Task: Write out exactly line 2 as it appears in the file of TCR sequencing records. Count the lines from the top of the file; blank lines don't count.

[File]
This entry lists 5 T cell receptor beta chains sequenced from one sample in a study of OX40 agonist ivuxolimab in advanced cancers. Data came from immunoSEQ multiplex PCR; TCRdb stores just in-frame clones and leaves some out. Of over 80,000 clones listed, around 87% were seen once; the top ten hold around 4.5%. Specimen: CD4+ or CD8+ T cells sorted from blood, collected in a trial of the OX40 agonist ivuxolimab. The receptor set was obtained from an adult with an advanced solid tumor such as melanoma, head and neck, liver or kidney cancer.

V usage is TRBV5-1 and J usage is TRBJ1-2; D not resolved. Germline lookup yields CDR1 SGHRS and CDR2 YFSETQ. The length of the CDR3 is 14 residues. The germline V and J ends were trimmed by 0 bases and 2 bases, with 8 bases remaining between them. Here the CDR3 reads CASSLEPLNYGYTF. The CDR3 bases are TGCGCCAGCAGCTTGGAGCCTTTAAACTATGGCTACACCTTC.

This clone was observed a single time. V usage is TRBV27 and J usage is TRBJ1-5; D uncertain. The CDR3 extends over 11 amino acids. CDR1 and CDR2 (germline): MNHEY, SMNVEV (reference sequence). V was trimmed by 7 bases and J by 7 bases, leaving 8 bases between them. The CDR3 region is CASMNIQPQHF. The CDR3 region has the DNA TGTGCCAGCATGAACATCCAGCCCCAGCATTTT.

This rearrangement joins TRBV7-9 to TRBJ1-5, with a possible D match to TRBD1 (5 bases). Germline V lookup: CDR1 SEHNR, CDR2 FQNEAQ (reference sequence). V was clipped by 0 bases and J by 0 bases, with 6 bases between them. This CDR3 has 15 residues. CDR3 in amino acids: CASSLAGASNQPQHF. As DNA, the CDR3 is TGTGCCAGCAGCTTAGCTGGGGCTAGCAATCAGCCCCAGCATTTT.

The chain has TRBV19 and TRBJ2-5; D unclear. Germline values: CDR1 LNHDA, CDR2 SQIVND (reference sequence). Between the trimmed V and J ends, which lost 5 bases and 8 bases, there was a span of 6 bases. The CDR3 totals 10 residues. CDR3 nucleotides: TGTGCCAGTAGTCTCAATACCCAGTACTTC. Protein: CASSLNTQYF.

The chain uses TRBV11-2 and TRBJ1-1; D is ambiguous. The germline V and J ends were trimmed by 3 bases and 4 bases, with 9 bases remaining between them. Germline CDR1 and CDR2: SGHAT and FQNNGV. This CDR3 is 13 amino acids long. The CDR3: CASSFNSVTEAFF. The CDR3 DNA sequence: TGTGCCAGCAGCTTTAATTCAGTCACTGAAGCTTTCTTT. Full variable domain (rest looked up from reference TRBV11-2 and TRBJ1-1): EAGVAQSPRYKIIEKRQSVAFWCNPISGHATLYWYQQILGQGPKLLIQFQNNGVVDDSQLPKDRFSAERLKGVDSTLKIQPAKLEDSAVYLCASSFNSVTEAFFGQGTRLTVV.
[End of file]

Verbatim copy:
V usage is TRBV5-1 and J usage is TRBJ1-2; D not resolved. Germline lookup yields CDR1 SGHRS and CDR2 YFSETQ. The length of the CDR3 is 14 residues. The germline V and J ends were trimmed by 0 bases and 2 bases, with 8 bases remaining between them. Here the CDR3 reads CASSLEPLNYGYTF. The CDR3 bases are TGCGCCAGCAGCTTGGAGCCTTTAAACTATGGCTACACCTTC.